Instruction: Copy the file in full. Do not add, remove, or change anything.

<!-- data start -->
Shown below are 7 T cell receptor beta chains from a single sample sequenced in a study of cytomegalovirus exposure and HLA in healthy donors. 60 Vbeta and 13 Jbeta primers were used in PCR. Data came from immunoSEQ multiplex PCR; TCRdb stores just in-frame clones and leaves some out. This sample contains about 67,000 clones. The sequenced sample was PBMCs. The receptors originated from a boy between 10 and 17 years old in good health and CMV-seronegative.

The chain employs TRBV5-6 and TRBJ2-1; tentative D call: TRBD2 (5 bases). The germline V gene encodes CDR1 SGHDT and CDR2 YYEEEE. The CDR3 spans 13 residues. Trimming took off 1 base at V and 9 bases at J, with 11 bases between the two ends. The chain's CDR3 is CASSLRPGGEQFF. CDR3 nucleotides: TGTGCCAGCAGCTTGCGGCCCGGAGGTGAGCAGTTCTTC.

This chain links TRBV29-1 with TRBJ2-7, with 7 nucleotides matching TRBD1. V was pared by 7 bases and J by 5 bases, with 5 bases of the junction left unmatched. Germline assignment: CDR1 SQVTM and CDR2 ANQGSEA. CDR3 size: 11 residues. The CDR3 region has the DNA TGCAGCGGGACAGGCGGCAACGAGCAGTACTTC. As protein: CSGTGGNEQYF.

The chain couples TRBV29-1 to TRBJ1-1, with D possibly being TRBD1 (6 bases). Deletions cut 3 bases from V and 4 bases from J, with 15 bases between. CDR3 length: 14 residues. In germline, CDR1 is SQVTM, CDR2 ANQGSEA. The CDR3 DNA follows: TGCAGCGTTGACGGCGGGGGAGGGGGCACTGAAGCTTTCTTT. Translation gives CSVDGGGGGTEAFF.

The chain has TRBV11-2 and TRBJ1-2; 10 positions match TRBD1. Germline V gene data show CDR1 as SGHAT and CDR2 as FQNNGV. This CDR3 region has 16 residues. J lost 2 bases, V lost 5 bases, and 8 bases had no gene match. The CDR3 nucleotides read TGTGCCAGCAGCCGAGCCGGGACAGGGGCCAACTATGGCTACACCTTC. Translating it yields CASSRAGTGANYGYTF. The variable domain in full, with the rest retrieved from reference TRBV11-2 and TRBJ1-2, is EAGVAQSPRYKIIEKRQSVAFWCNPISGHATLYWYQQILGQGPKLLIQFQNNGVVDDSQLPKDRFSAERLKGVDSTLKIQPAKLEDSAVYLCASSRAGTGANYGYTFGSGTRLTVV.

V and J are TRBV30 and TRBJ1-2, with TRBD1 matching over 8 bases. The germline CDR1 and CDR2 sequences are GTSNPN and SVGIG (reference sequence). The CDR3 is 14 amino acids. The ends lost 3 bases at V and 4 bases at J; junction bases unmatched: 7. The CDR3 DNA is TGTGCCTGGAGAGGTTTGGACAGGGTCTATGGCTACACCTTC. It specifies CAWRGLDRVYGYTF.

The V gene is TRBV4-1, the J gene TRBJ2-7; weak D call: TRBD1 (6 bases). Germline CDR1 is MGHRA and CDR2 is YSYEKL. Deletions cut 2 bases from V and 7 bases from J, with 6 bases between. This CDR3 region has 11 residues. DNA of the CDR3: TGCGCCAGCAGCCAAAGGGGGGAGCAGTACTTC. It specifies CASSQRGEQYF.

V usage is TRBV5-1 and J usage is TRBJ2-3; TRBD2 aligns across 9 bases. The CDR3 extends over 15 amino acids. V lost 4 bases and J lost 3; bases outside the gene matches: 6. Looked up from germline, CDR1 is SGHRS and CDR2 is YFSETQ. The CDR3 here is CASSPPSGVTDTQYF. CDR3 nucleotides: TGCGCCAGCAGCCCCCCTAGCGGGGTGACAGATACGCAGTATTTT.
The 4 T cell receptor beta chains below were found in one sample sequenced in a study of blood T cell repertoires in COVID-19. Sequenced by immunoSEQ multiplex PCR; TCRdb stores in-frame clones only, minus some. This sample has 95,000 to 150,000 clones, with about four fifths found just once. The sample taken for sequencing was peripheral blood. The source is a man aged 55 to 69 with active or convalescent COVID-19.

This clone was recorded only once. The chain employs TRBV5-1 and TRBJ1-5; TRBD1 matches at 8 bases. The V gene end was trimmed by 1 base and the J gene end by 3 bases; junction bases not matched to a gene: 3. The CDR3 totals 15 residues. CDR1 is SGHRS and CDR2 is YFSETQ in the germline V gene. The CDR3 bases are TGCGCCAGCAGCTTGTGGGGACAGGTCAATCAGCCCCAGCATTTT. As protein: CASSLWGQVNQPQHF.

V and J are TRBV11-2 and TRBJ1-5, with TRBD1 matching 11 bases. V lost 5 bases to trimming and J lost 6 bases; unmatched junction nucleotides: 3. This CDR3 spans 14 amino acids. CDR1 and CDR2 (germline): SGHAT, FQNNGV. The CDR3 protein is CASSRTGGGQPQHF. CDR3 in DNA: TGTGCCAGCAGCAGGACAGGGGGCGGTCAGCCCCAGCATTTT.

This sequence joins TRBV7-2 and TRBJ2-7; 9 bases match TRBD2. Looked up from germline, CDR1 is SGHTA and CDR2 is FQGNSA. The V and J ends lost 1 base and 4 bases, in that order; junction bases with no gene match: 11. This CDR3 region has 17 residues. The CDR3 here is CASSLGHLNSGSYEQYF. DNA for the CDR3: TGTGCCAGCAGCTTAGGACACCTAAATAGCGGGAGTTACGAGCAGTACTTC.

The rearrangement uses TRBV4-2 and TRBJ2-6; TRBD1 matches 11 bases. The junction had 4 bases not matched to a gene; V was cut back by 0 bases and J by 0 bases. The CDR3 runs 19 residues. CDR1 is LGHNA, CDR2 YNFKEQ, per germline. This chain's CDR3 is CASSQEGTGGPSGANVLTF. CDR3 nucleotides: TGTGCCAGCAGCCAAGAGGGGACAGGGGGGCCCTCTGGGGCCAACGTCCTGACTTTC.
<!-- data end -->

Shown below are 7 T cell receptor beta chains from a single sample sequenced in a study of cytomegalovirus exposure and HLA in healthy donors. 60 Vbeta and 13 Jbeta primers were used in PCR. Data came from immunoSEQ multiplex PCR; TCRdb stores just in-frame clones and leaves some out. This sample contains about 67,000 clones. The sequenced sample was PBMCs. The receptors originated from a boy between 10 and 17 years old in good health and CMV-seronegative.

The chain employs TRBV5-6 and TRBJ2-1; tentative D call: TRBD2 (5 bases). The germline V gene encodes CDR1 SGHDT and CDR2 YYEEEE. The CDR3 spans 13 residues. Trimming took off 1 base at V and 9 bases at J, with 11 bases between the two ends. The chain's CDR3 is CASSLRPGGEQFF. CDR3 nucleotides: TGTGCCAGCAGCTTGCGGCCCGGAGGTGAGCAGTTCTTC.

This chain links TRBV29-1 with TRBJ2-7, with 7 nucleotides matching TRBD1. V was pared by 7 bases and J by 5 bases, with 5 bases of the junction left unmatched. Germline assignment: CDR1 SQVTM and CDR2 ANQGSEA. CDR3 size: 11 residues. The CDR3 region has the DNA TGCAGCGGGACAGGCGGCAACGAGCAGTACTTC. As protein: CSGTGGNEQYF.

The chain couples TRBV29-1 to TRBJ1-1, with D possibly being TRBD1 (6 bases). Deletions cut 3 bases from V and 4 bases from J, with 15 bases between. CDR3 length: 14 residues. In germline, CDR1 is SQVTM, CDR2 ANQGSEA. The CDR3 DNA follows: TGCAGCGTTGACGGCGGGGGAGGGGGCACTGAAGCTTTCTTT. Translation gives CSVDGGGGGTEAFF.

The chain has TRBV11-2 and TRBJ1-2; 10 positions match TRBD1. Germline V gene data show CDR1 as SGHAT and CDR2 as FQNNGV. This CDR3 region has 16 residues. J lost 2 bases, V lost 5 bases, and 8 bases had no gene match. The CDR3 nucleotides read TGTGCCAGCAGCCGAGCCGGGACAGGGGCCAACTATGGCTACACCTTC. Translating it yields CASSRAGTGANYGYTF. The variable domain in full, with the rest retrieved from reference TRBV11-2 and TRBJ1-2, is EAGVAQSPRYKIIEKRQSVAFWCNPISGHATLYWYQQILGQGPKLLIQFQNNGVVDDSQLPKDRFSAERLKGVDSTLKIQPAKLEDSAVYLCASSRAGTGANYGYTFGSGTRLTVV.

V and J are TRBV30 and TRBJ1-2, with TRBD1 matching over 8 bases. The germline CDR1 and CDR2 sequences are GTSNPN and SVGIG (reference sequence). The CDR3 is 14 amino acids. The ends lost 3 bases at V and 4 bases at J; junction bases unmatched: 7. The CDR3 DNA is TGTGCCTGGAGAGGTTTGGACAGGGTCTATGGCTACACCTTC. It specifies CAWRGLDRVYGYTF.

The V gene is TRBV4-1, the J gene TRBJ2-7; weak D call: TRBD1 (6 bases). Germline CDR1 is MGHRA and CDR2 is YSYEKL. Deletions cut 2 bases from V and 7 bases from J, with 6 bases between. This CDR3 region has 11 residues. DNA of the CDR3: TGCGCCAGCAGCCAAAGGGGGGAGCAGTACTTC. It specifies CASSQRGEQYF.

V usage is TRBV5-1 and J usage is TRBJ2-3; TRBD2 aligns across 9 bases. The CDR3 extends over 15 amino acids. V lost 4 bases and J lost 3; bases outside the gene matches: 6. Looked up from germline, CDR1 is SGHRS and CDR2 is YFSETQ. The CDR3 here is CASSPPSGVTDTQYF. CDR3 nucleotides: TGCGCCAGCAGCCCCCCTAGCGGGGTGACAGATACGCAGTATTTT.
The 4 T cell receptor beta chains below were found in one sample sequenced in a study of blood T cell repertoires in COVID-19. Sequenced by immunoSEQ multiplex PCR; TCRdb stores in-frame clones only, minus some. This sample has 95,000 to 150,000 clones, with about four fifths found just once. The sample taken for sequencing was peripheral blood. The source is a man aged 55 to 69 with active or convalescent COVID-19.

This clone was recorded only once. The chain employs TRBV5-1 and TRBJ1-5; TRBD1 matches at 8 bases. The V gene end was trimmed by 1 base and the J gene end by 3 bases; junction bases not matched to a gene: 3. The CDR3 totals 15 residues. CDR1 is SGHRS and CDR2 is YFSETQ in the germline V gene. The CDR3 bases are TGCGCCAGCAGCTTGTGGGGACAGGTCAATCAGCCCCAGCATTTT. As protein: CASSLWGQVNQPQHF.

V and J are TRBV11-2 and TRBJ1-5, with TRBD1 matching 11 bases. V lost 5 bases to trimming and J lost 6 bases; unmatched junction nucleotides: 3. This CDR3 spans 14 amino acids. CDR1 and CDR2 (germline): SGHAT, FQNNGV. The CDR3 protein is CASSRTGGGQPQHF. CDR3 in DNA: TGTGCCAGCAGCAGGACAGGGGGCGGTCAGCCCCAGCATTTT.

This sequence joins TRBV7-2 and TRBJ2-7; 9 bases match TRBD2. Looked up from germline, CDR1 is SGHTA and CDR2 is FQGNSA. The V and J ends lost 1 base and 4 bases, in that order; junction bases with no gene match: 11. This CDR3 region has 17 residues. The CDR3 here is CASSLGHLNSGSYEQYF. DNA for the CDR3: TGTGCCAGCAGCTTAGGACACCTAAATAGCGGGAGTTACGAGCAGTACTTC.

The rearrangement uses TRBV4-2 and TRBJ2-6; TRBD1 matches 11 bases. The junction had 4 bases not matched to a gene; V was cut back by 0 bases and J by 0 bases. The CDR3 runs 19 residues. CDR1 is LGHNA, CDR2 YNFKEQ, per germline. This chain's CDR3 is CASSQEGTGGPSGANVLTF. CDR3 nucleotides: TGTGCCAGCAGCCAAGAGGGGACAGGGGGGCCCTCTGGGGCCAACGTCCTGACTTTC.